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When I started this blog, I knew I would need a resource to go to when ideas were thin.  I thought the name Stuck Bucket had a kind of a rhymey-whymey serendipity, so “Stuck Bucket”…stuck, and the search was on. I wanted a literal place where I could go and randomly draw a new idea for inspiration. We kicked around junk and thrift shops looking for the perfect vessel, but I never had that vibe that says, “Pick me.  I’m your Stuck Bucket.  You and I will make beautiful stories together.”

One day I remembered the cookie jar.  It must have been whispering to me from the kitchen pantry for many moons.  I knew there was a reason we kept it.  There’s always a reason for everything.

When one of my husband’s elderly relatives died, I went to the house to help clean.  While the home had always appeared to be neat, a deeper examination revealed the disarray of their final years.  A kitchen cabinet held 100 twist ties from bread wrappers, bath towels, and ten year old canned food.  Food from the previous Thanksgiving, still sealed in the baggie they’d taken from a relative’s house, characterized the contents of the refrigerator, which took me an entire day to clean. Even after I cleaned the frig, a terrible stench emanated from the room.  Under the sink, I found the Cookie Jar.  When I lifted the lid, the stench doubled.  My eyes burned, and I gagged several times.  The black sludge in the bottom of the jar was unidentifiable.  Holding it gingerly with my one forefinger and my thumb, I carried it outside.  When SH called to ask about how the cleaning progressed, I told him about the jar.  “I’m just going to throw it away,” I said.  After spending the day discarding rotten food, little bits of paper, and dry dog food strewn from one end of the house to another, I couldn’t face scrubbing another uncleanable object.  I was stuck.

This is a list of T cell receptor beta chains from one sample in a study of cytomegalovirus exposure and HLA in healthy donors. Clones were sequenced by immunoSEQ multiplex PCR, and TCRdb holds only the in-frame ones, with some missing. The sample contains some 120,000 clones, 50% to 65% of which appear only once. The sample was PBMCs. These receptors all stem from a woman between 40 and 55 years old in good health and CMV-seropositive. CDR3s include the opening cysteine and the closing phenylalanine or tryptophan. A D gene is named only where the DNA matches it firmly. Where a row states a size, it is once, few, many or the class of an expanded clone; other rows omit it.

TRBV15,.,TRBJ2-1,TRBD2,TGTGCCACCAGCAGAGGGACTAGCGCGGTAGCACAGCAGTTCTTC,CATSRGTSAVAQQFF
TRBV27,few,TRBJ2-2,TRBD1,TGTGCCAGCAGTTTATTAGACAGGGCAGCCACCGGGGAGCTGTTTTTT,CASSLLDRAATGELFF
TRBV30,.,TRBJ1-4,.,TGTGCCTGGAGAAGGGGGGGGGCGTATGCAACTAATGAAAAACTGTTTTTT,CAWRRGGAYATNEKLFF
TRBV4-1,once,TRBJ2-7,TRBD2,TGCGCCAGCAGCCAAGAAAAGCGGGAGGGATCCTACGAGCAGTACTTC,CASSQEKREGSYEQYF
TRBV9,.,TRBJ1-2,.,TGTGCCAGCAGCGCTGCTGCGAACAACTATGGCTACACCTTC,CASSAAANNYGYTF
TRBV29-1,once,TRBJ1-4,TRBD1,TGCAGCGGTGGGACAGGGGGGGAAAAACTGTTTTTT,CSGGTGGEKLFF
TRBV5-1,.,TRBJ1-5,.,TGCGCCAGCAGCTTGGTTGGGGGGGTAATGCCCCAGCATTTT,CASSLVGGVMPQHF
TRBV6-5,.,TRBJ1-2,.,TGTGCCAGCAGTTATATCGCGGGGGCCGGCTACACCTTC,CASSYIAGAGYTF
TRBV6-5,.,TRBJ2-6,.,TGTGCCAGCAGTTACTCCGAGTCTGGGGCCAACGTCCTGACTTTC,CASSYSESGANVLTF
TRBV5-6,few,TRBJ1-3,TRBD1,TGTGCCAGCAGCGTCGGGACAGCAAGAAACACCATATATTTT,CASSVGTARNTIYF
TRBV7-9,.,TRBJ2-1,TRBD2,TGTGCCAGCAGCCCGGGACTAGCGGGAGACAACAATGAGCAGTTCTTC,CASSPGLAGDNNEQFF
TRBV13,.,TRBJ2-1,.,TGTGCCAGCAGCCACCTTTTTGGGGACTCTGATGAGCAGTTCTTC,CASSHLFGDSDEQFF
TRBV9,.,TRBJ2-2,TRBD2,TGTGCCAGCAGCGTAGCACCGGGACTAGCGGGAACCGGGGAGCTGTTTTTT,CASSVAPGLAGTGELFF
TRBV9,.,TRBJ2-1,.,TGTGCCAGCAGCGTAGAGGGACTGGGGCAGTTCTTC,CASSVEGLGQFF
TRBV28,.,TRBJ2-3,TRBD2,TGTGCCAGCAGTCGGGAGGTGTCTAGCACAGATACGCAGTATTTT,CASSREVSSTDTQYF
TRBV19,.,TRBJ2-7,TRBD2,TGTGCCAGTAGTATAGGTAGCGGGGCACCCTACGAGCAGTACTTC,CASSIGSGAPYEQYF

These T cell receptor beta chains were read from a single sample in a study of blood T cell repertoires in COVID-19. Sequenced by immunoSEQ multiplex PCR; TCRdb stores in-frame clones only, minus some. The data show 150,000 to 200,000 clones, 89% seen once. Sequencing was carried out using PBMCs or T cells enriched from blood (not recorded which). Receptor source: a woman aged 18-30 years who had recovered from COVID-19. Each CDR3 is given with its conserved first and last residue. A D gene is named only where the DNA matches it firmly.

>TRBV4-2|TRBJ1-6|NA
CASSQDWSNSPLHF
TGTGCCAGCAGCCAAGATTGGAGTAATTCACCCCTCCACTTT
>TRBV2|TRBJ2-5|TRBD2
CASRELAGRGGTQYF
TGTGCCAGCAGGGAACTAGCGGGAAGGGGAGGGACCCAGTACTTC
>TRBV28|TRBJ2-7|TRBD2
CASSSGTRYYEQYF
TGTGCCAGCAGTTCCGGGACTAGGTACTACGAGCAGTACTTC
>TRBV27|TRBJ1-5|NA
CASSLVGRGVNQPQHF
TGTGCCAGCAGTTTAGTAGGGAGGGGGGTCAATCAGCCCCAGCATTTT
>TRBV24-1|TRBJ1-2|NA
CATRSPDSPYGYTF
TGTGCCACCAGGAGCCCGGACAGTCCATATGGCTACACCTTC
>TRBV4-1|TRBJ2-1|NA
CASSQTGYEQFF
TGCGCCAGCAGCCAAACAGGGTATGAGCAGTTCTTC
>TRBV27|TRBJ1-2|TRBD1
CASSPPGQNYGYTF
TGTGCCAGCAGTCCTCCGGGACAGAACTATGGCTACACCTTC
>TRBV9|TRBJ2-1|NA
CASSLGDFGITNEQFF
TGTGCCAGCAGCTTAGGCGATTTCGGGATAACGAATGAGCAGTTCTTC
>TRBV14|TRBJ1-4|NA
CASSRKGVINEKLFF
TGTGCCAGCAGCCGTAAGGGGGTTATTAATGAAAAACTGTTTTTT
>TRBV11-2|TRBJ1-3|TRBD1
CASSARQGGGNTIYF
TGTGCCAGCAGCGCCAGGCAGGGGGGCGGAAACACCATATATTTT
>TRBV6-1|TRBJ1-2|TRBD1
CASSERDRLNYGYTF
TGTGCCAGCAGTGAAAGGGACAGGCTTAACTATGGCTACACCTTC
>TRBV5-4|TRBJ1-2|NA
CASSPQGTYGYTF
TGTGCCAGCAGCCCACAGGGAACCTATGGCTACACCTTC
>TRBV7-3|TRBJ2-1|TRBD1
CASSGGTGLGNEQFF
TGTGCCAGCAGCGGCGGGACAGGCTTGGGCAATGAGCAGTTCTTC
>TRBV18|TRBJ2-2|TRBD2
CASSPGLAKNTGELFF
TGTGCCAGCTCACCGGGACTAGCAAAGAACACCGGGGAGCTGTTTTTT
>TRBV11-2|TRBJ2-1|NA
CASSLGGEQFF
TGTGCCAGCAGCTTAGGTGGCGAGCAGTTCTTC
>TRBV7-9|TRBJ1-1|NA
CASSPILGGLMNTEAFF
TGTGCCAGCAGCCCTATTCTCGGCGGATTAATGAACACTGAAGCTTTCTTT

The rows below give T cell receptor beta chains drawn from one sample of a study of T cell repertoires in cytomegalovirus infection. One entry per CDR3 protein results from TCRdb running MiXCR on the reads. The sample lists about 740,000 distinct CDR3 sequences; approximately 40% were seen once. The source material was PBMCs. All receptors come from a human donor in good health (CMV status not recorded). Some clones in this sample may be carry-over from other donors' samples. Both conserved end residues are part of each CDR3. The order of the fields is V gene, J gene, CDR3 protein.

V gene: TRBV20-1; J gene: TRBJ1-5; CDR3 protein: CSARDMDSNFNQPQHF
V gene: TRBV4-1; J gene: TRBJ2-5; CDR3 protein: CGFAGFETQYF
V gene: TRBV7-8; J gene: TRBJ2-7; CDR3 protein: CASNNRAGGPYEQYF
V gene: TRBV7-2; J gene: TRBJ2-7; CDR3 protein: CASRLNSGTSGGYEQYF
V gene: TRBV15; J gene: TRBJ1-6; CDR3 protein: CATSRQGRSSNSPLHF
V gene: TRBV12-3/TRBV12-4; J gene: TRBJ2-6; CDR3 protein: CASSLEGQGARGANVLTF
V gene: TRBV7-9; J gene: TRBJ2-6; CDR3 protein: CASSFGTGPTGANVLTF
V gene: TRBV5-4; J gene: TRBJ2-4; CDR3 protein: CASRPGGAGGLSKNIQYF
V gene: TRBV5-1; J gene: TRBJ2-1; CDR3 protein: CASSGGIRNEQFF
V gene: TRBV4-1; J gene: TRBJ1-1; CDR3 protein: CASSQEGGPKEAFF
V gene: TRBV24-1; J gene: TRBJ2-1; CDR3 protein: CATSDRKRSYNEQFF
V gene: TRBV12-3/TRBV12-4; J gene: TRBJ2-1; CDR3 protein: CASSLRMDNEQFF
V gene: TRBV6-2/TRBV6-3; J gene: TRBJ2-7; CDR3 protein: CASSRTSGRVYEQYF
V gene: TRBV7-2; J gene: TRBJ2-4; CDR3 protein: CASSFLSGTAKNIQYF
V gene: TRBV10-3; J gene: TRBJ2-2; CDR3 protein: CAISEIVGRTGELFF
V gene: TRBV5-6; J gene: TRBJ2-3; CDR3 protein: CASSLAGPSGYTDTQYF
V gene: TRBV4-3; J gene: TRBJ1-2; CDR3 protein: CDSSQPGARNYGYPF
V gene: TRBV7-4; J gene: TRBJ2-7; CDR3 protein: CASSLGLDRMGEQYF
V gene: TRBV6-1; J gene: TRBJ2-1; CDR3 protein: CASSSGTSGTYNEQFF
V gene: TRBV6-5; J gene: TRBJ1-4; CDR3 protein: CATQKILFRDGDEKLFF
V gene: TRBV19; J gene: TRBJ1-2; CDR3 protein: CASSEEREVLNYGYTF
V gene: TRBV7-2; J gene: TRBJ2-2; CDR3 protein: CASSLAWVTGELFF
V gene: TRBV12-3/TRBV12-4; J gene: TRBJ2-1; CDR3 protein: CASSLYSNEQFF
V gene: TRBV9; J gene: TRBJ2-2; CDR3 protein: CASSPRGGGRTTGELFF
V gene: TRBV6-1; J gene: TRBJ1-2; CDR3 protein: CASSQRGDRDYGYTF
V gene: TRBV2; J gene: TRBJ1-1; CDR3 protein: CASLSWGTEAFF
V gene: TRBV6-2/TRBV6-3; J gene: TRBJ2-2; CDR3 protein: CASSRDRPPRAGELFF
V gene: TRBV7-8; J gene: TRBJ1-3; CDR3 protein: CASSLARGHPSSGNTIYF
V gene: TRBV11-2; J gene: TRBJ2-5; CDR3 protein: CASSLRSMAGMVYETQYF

Super Husband is super for a reason.  He said, “Don’t give up just yet.  I’ll look at it when I get home from work.”  As I watched him standing in the yard, bent over the cookie jar with a scrub brush and a respirator mask, I thought, “I’ll never put a cookie in it.”  We tried to sell it, but no one wanted it.  It’s just been sitting at the back of the shelf in my kitchen pantry for the last seven years, waiting.

This year I have gone from having a full time job to having a part time job.  The routine is new.  There are days when I get a lot done, and days when I flounder around the house, not accomplishing anything of note.  Sometimes I feel as though it’s a mistake to slow down, to note and notice and write about my life.   Though I feel compelled to blog, I don’t know what the outcome will be.  What’s the end game of all of these words I’m shoving into the universe?  Who wants to hear this drivel?

But the Stuck Bucket is there.  It’s got lessons to teach me.

A part of you has been in a jar on the back of a shelf, waiting, for a long time. 

We don’t always know what things are for when we first find them, but they do have a purpose.

A mess can always be cleaned up.  Just keep scrubbing.

Don’t give up just yet.

I hope, dear reader, that at this moment, you are not stuck.  I hope your bowels, your conscience, and your brain functions are as clear as a four lane highway at midnight.  If, like me, you get stuck sometimes, well, there’s a bucket for that.  May it overflow.

 

Stuck Bucket post

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